Changbaishan volcano (China)

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Abundances of water in magmas revealed by apatite

Volatiles in magmatic systems have large influences on the chemical and physical properties of magmas, which control eruption activities. From my Ph.D. study, I have developed an apatite-based  thermodynamic model (ApThermo) for estimating water concentrations in silicate melts. This tool has been developed into online and excel-based calculators. 

Collaborator & Ph.D. advisor: Prof. Fidel Costa (EOS, Singapore)

Methods: Thermodynamic modelling on non-ideal mixing in ternary apatite; Modelling on water speciation in silicate melts; Generalised least-squares regression.

Experimental insights into volatile diffusion in apatite: a new tool for estimating magma ascent rates

Diffusion in minerals and melts has been widely used to constrain timescales of magmatic processes. I have performed new experiments to determine the diffusivities of F, Cl and OH in mineral apatite, and developed a three-component diffusion model (ApTimer) to determine the timescales of magma ascent.  

Collaborator: Prof. Sumit Chakraborty (Ruhr University Bochum, Germany)

Methods: Experiments + chemical/texture analyses (SIMS, EPMA, EBSD, NRA, TEM) + multicomponent diffusion modelling on apatite

What caused the centennial  explosive eruption in 2010 at Merapi volcano?

Merapi volcano, one of the most active volcanoes in Indonesia, changed its usual dome-forming eruptive style in 2010, and produced a large VEI-4 eruption that caused severe impacts on the local community. By investigating chemical compositions of minerals and glass inclusions from the rocks emitted in this event with combination of multiple thermodynamic calculations, we have estimated the magma storage depths at Merapi, and the magmatic volatile budgets and ascent rates before the 2010 eruption.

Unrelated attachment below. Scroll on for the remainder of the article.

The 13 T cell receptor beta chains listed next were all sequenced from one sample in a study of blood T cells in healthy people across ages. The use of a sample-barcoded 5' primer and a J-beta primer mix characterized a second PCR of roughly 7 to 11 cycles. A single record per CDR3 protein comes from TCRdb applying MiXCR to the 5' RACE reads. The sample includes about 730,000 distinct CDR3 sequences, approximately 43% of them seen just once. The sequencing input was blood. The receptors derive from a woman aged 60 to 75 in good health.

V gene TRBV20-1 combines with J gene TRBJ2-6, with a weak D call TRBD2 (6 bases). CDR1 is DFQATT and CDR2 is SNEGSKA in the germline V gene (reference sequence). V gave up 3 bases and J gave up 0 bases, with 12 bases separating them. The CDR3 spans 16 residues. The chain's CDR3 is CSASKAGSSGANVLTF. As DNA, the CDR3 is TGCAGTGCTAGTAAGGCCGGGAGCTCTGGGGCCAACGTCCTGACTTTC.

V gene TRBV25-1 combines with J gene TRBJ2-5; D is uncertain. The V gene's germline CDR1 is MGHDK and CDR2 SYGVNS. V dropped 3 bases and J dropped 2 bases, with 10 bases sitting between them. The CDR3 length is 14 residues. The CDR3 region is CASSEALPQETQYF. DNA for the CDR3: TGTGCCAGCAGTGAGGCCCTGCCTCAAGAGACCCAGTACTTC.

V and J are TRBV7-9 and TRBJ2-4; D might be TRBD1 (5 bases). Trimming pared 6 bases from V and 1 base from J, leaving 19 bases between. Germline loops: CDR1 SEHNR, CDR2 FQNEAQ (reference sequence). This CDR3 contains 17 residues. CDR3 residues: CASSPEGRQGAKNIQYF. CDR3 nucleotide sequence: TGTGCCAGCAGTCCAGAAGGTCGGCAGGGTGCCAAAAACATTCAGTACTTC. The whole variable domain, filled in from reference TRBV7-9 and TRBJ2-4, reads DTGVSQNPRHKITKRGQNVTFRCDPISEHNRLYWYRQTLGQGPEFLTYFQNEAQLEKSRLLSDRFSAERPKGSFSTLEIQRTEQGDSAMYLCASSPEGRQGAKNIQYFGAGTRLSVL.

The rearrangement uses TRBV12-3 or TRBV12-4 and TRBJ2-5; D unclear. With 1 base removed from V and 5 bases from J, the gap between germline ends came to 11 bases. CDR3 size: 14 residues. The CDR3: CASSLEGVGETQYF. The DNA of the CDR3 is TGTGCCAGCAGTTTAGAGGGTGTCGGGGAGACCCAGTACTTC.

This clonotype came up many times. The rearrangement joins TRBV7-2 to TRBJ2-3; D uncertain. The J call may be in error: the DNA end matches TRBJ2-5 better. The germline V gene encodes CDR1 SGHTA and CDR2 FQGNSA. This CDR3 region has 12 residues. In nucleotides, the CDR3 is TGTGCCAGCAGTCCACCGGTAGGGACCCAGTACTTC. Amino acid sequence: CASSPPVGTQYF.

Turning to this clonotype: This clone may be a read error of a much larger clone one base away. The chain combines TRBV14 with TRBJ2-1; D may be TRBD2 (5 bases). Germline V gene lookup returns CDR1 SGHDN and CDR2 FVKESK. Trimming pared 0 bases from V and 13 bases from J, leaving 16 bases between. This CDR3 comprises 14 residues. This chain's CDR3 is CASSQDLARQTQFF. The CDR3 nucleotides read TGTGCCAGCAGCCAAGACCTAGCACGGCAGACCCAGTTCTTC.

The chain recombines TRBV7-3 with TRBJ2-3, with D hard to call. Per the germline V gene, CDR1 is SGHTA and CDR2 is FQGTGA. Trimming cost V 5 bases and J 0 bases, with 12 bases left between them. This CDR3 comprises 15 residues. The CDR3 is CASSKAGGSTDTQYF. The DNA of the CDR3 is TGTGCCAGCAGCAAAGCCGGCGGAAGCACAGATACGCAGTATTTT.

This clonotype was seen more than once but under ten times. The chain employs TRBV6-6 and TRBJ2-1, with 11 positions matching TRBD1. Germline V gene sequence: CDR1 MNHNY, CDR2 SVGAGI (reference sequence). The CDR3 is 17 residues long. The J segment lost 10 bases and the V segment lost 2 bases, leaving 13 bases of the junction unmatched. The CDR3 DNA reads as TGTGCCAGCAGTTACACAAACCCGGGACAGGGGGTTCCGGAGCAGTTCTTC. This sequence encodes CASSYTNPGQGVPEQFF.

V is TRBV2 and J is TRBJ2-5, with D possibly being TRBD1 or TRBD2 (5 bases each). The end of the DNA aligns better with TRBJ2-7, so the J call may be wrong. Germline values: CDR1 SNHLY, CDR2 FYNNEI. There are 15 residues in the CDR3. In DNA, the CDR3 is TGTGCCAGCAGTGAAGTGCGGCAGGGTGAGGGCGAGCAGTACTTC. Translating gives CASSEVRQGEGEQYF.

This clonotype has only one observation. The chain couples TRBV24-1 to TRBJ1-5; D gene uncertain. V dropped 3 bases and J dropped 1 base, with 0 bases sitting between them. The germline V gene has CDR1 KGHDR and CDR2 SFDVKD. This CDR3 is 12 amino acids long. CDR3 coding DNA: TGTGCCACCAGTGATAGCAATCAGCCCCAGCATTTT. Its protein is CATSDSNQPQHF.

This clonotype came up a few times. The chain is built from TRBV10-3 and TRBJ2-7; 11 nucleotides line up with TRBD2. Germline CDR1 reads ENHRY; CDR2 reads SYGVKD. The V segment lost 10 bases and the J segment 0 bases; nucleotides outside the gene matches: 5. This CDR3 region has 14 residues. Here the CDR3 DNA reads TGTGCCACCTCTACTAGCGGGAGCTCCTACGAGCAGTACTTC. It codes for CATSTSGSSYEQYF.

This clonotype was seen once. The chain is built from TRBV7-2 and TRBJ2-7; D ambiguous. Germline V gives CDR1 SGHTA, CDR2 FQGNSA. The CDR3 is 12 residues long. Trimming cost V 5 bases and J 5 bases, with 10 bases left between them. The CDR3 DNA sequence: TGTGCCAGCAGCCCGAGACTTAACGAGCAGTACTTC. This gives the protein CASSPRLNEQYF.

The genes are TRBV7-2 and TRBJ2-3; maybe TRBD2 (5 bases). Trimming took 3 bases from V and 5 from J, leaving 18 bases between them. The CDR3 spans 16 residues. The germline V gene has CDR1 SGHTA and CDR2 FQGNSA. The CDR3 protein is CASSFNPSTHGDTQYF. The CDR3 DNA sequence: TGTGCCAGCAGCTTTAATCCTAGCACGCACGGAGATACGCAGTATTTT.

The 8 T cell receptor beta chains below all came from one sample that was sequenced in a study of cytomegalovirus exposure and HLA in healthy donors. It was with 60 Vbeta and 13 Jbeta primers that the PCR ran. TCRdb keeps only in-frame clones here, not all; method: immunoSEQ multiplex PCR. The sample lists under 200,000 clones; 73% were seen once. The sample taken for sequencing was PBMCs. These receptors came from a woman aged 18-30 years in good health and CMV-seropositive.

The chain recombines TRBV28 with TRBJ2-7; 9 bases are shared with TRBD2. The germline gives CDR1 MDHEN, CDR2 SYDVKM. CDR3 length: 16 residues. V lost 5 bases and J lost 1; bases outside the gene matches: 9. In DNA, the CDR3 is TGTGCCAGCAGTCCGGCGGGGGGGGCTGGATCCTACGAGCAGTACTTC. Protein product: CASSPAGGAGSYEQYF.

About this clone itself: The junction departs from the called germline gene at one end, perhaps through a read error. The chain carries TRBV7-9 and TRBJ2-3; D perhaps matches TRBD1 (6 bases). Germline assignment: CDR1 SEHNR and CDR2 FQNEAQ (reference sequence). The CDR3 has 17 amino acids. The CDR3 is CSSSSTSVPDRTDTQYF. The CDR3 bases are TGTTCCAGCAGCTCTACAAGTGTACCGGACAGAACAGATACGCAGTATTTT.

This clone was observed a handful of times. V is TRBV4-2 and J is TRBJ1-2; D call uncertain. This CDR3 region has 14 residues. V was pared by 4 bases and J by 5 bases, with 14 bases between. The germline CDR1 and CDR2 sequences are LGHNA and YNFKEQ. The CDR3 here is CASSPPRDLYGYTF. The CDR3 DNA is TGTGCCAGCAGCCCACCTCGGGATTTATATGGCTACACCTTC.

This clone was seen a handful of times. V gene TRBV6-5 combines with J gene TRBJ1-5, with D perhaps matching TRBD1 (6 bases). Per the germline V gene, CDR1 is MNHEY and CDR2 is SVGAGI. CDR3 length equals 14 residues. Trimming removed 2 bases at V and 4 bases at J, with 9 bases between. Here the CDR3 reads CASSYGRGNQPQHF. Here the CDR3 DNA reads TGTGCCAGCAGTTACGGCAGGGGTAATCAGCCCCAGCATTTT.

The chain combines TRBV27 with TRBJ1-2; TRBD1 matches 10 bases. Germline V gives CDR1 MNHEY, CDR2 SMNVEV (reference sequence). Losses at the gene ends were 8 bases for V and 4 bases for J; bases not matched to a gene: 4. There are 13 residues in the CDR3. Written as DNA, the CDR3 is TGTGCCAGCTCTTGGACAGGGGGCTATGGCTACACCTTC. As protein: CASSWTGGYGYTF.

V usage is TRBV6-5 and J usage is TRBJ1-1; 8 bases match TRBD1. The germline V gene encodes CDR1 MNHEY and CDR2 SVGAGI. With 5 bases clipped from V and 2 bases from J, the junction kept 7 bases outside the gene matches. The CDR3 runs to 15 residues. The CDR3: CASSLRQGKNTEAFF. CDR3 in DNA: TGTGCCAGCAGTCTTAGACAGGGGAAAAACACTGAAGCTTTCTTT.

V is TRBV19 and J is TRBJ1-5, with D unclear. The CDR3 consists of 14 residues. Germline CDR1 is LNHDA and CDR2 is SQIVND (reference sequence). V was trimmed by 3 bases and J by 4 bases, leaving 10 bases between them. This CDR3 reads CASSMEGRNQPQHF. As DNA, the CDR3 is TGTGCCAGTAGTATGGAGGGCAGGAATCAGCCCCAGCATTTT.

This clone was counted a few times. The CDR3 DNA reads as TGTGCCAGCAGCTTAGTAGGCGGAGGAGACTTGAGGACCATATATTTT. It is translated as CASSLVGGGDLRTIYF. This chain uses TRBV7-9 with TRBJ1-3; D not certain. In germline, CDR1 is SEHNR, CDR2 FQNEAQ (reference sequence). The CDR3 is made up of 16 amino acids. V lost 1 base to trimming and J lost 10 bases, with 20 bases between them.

Collaborator: Dr. Kazuhide Nagashima (University of Hawaii at Manoa, USA)

Methods: Petrography observation + chemical analyses (SIMS, EPMA) of natural minerals (apatite, amphibole, plagioclase, pyroxene) and glass inclusions; Rayleigh fractionation modelling on halogen evolution in melts.

Volatiles and rare earth elements in phonolite from Mt. Erebus (Antarctica): insights into apatite and melt inclusions

Mt. Erebus in Antarctica is famous for its convective lava lake and cyclic degassing over the past half century. By looking into volatile compositions of the melt inclusions and apatite (hosted by anorthoclase megacrystals), we reconstruct the history of volatile evolution and magma transport before eruption. The co-existing apatite and melt inclusions that were formed at nearly isothermal condition also provide us a good opportunity to investigate the partition behaviour of volatiles and trace/rare earth elements between apatite and phonolitic melts with implications for chemical evolution of other alkaline magmatic systems.  

Paper in review

Collaborator: Prof. Clive Oppenheimer (Cambridge University, UK)

Methods: Textural/chemical analyses (SEM, EPMA, SIMS, LA ICP-MS) of anorthoclase, apatite and glass inclusions.